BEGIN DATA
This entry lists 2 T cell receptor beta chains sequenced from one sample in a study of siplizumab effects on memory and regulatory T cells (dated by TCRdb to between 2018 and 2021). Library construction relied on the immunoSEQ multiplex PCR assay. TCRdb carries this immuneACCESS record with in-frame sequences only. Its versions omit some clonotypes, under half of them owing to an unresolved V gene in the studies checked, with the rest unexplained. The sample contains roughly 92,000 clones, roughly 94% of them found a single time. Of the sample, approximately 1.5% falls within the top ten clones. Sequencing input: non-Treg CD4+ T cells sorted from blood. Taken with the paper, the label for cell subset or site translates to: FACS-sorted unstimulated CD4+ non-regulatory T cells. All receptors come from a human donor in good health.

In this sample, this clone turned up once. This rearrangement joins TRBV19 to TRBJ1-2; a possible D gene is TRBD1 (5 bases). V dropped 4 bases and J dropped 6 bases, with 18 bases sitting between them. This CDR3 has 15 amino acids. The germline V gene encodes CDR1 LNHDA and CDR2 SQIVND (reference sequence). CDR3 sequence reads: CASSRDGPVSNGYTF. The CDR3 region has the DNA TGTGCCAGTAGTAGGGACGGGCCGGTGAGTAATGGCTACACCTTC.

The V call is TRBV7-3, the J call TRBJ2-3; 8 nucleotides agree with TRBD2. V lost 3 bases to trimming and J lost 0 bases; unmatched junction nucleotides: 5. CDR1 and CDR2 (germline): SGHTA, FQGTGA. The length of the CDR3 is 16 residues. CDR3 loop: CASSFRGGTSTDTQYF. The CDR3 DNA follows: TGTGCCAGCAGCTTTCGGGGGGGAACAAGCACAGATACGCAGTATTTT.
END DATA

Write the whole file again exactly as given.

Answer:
This entry lists 2 T cell receptor beta chains sequenced from one sample in a study of siplizumab effects on memory and regulatory T cells (dated by TCRdb to between 2018 and 2021). Library construction relied on the immunoSEQ multiplex PCR assay. TCRdb carries this immuneACCESS record with in-frame sequences only. Its versions omit some clonotypes, under half of them owing to an unresolved V gene in the studies checked, with the rest unexplained. The sample contains roughly 92,000 clones, roughly 94% of them found a single time. Of the sample, approximately 1.5% falls within the top ten clones. Sequencing input: non-Treg CD4+ T cells sorted from blood. Taken with the paper, the label for cell subset or site translates to: FACS-sorted unstimulated CD4+ non-regulatory T cells. All receptors come from a human donor in good health.

In this sample, this clone turned up once. This rearrangement joins TRBV19 to TRBJ1-2; a possible D gene is TRBD1 (5 bases). V dropped 4 bases and J dropped 6 bases, with 18 bases sitting between them. This CDR3 has 15 amino acids. The germline V gene encodes CDR1 LNHDA and CDR2 SQIVND (reference sequence). CDR3 sequence reads: CASSRDGPVSNGYTF. The CDR3 region has the DNA TGTGCCAGTAGTAGGGACGGGCCGGTGAGTAATGGCTACACCTTC.

The V call is TRBV7-3, the J call TRBJ2-3; 8 nucleotides agree with TRBD2. V lost 3 bases to trimming and J lost 0 bases; unmatched junction nucleotides: 5. CDR1 and CDR2 (germline): SGHTA, FQGTGA. The length of the CDR3 is 16 residues. CDR3 loop: CASSFRGGTSTDTQYF. The CDR3 DNA follows: TGTGCCAGCAGCTTTCGGGGGGGAACAAGCACAGATACGCAGTATTTT.